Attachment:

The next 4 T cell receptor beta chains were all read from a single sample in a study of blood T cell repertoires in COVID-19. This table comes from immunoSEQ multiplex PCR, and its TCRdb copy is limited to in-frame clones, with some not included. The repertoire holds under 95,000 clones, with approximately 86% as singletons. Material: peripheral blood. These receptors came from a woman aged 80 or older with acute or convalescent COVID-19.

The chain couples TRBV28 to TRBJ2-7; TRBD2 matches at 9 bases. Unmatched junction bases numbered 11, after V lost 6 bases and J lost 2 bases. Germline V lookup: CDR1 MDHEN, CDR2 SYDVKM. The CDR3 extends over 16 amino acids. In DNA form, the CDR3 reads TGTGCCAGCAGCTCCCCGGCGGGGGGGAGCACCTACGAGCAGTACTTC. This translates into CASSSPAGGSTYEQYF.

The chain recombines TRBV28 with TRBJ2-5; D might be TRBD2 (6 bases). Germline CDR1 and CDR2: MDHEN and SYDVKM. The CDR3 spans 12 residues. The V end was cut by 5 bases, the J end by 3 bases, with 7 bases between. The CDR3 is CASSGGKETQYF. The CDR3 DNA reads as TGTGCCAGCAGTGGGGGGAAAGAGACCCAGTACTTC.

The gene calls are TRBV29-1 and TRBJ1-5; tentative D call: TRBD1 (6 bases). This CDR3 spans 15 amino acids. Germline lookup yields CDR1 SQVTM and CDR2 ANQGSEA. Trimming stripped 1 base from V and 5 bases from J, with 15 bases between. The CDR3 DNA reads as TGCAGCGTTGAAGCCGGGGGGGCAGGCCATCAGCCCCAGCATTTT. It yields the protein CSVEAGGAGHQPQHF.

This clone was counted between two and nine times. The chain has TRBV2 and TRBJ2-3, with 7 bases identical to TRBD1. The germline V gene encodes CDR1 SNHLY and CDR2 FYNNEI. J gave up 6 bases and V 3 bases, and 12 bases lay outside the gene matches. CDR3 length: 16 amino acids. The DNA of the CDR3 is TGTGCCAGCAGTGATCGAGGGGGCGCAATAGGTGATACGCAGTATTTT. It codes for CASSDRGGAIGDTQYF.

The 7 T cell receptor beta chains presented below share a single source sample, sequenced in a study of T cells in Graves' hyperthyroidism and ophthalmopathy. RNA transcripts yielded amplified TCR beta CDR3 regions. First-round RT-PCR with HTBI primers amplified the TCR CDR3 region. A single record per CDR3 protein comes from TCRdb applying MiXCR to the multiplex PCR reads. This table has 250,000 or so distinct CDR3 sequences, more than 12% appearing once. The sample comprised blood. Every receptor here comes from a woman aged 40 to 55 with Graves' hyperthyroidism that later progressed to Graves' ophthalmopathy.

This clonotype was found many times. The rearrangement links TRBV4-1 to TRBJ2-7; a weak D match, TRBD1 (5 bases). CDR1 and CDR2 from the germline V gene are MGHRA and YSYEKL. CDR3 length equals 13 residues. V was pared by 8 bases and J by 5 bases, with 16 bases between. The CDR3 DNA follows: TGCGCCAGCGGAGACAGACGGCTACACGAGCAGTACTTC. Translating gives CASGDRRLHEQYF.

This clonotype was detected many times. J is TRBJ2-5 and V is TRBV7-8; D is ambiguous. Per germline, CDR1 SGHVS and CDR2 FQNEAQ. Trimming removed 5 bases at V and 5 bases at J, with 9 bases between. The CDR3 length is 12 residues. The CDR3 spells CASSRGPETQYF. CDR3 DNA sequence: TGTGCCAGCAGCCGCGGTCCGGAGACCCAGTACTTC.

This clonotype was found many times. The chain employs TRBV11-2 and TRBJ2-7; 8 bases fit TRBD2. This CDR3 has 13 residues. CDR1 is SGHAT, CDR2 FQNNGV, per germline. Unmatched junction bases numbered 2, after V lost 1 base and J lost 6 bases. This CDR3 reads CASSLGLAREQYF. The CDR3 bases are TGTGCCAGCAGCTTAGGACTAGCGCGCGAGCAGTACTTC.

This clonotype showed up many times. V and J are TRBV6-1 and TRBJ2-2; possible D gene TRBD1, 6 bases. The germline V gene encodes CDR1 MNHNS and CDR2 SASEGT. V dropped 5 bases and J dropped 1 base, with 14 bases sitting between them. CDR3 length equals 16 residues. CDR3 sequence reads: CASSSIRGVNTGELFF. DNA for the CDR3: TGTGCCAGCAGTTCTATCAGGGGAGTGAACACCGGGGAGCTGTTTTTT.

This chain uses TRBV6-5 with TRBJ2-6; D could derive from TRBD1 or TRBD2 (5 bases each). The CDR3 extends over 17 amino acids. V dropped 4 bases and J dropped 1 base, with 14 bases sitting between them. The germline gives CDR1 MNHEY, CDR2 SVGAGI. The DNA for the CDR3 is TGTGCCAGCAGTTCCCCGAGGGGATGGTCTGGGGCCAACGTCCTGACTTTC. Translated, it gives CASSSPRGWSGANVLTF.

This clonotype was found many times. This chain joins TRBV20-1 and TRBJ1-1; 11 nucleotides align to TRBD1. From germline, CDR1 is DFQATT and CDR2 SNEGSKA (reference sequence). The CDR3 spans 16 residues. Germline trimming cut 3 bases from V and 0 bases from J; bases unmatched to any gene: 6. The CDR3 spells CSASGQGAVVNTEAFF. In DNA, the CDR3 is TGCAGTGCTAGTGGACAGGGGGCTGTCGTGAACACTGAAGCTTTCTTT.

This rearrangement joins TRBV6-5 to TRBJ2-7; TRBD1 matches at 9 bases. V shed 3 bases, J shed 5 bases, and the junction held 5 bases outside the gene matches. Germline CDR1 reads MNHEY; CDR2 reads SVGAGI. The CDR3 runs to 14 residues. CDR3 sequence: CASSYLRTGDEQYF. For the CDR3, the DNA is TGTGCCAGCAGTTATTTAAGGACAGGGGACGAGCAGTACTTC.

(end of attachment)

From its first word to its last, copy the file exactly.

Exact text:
The next 4 T cell receptor beta chains were all read from a single sample in a study of blood T cell repertoires in COVID-19. This table comes from immunoSEQ multiplex PCR, and its TCRdb copy is limited to in-frame clones, with some not included. The repertoire holds under 95,000 clones, with approximately 86% as singletons. Material: peripheral blood. These receptors came from a woman aged 80 or older with acute or convalescent COVID-19.

The chain couples TRBV28 to TRBJ2-7; TRBD2 matches at 9 bases. Unmatched junction bases numbered 11, after V lost 6 bases and J lost 2 bases. Germline V lookup: CDR1 MDHEN, CDR2 SYDVKM. The CDR3 extends over 16 amino acids. In DNA form, the CDR3 reads TGTGCCAGCAGCTCCCCGGCGGGGGGGAGCACCTACGAGCAGTACTTC. This translates into CASSSPAGGSTYEQYF.

The chain recombines TRBV28 with TRBJ2-5; D might be TRBD2 (6 bases). Germline CDR1 and CDR2: MDHEN and SYDVKM. The CDR3 spans 12 residues. The V end was cut by 5 bases, the J end by 3 bases, with 7 bases between. The CDR3 is CASSGGKETQYF. The CDR3 DNA reads as TGTGCCAGCAGTGGGGGGAAAGAGACCCAGTACTTC.

The gene calls are TRBV29-1 and TRBJ1-5; tentative D call: TRBD1 (6 bases). This CDR3 spans 15 amino acids. Germline lookup yields CDR1 SQVTM and CDR2 ANQGSEA. Trimming stripped 1 base from V and 5 bases from J, with 15 bases between. The CDR3 DNA reads as TGCAGCGTTGAAGCCGGGGGGGCAGGCCATCAGCCCCAGCATTTT. It yields the protein CSVEAGGAGHQPQHF.

This clone was counted between two and nine times. The chain has TRBV2 and TRBJ2-3, with 7 bases identical to TRBD1. The germline V gene encodes CDR1 SNHLY and CDR2 FYNNEI. J gave up 6 bases and V 3 bases, and 12 bases lay outside the gene matches. CDR3 length: 16 amino acids. The DNA of the CDR3 is TGTGCCAGCAGTGATCGAGGGGGCGCAATAGGTGATACGCAGTATTTT. It codes for CASSDRGGAIGDTQYF.

The 7 T cell receptor beta chains presented below share a single source sample, sequenced in a study of T cells in Graves' hyperthyroidism and ophthalmopathy. RNA transcripts yielded amplified TCR beta CDR3 regions. First-round RT-PCR with HTBI primers amplified the TCR CDR3 region. A single record per CDR3 protein comes from TCRdb applying MiXCR to the multiplex PCR reads. This table has 250,000 or so distinct CDR3 sequences, more than 12% appearing once. The sample comprised blood. Every receptor here comes from a woman aged 40 to 55 with Graves' hyperthyroidism that later progressed to Graves' ophthalmopathy.

This clonotype was found many times. The rearrangement links TRBV4-1 to TRBJ2-7; a weak D match, TRBD1 (5 bases). CDR1 and CDR2 from the germline V gene are MGHRA and YSYEKL. CDR3 length equals 13 residues. V was pared by 8 bases and J by 5 bases, with 16 bases between. The CDR3 DNA follows: TGCGCCAGCGGAGACAGACGGCTACACGAGCAGTACTTC. Translating gives CASGDRRLHEQYF.

This clonotype was detected many times. J is TRBJ2-5 and V is TRBV7-8; D is ambiguous. Per germline, CDR1 SGHVS and CDR2 FQNEAQ. Trimming removed 5 bases at V and 5 bases at J, with 9 bases between. The CDR3 length is 12 residues. The CDR3 spells CASSRGPETQYF. CDR3 DNA sequence: TGTGCCAGCAGCCGCGGTCCGGAGACCCAGTACTTC.

This clonotype was found many times. The chain employs TRBV11-2 and TRBJ2-7; 8 bases fit TRBD2. This CDR3 has 13 residues. CDR1 is SGHAT, CDR2 FQNNGV, per germline. Unmatched junction bases numbered 2, after V lost 1 base and J lost 6 bases. This CDR3 reads CASSLGLAREQYF. The CDR3 bases are TGTGCCAGCAGCTTAGGACTAGCGCGCGAGCAGTACTTC.

This clonotype showed up many times. V and J are TRBV6-1 and TRBJ2-2; possible D gene TRBD1, 6 bases. The germline V gene encodes CDR1 MNHNS and CDR2 SASEGT. V dropped 5 bases and J dropped 1 base, with 14 bases sitting between them. CDR3 length equals 16 residues. CDR3 sequence reads: CASSSIRGVNTGELFF. DNA for the CDR3: TGTGCCAGCAGTTCTATCAGGGGAGTGAACACCGGGGAGCTGTTTTTT.

This chain uses TRBV6-5 with TRBJ2-6; D could derive from TRBD1 or TRBD2 (5 bases each). The CDR3 extends over 17 amino acids. V dropped 4 bases and J dropped 1 base, with 14 bases sitting between them. The germline gives CDR1 MNHEY, CDR2 SVGAGI. The DNA for the CDR3 is TGTGCCAGCAGTTCCCCGAGGGGATGGTCTGGGGCCAACGTCCTGACTTTC. Translated, it gives CASSSPRGWSGANVLTF.

This clonotype was found many times. This chain joins TRBV20-1 and TRBJ1-1; 11 nucleotides align to TRBD1. From germline, CDR1 is DFQATT and CDR2 SNEGSKA (reference sequence). The CDR3 spans 16 residues. Germline trimming cut 3 bases from V and 0 bases from J; bases unmatched to any gene: 6. The CDR3 spells CSASGQGAVVNTEAFF. In DNA, the CDR3 is TGCAGTGCTAGTGGACAGGGGGCTGTCGTGAACACTGAAGCTTTCTTT.

This rearrangement joins TRBV6-5 to TRBJ2-7; TRBD1 matches at 9 bases. V shed 3 bases, J shed 5 bases, and the junction held 5 bases outside the gene matches. Germline CDR1 reads MNHEY; CDR2 reads SVGAGI. The CDR3 runs to 14 residues. CDR3 sequence: CASSYLRTGDEQYF. For the CDR3, the DNA is TGTGCCAGCAGTTATTTAAGGACAGGGGACGAGCAGTACTTC.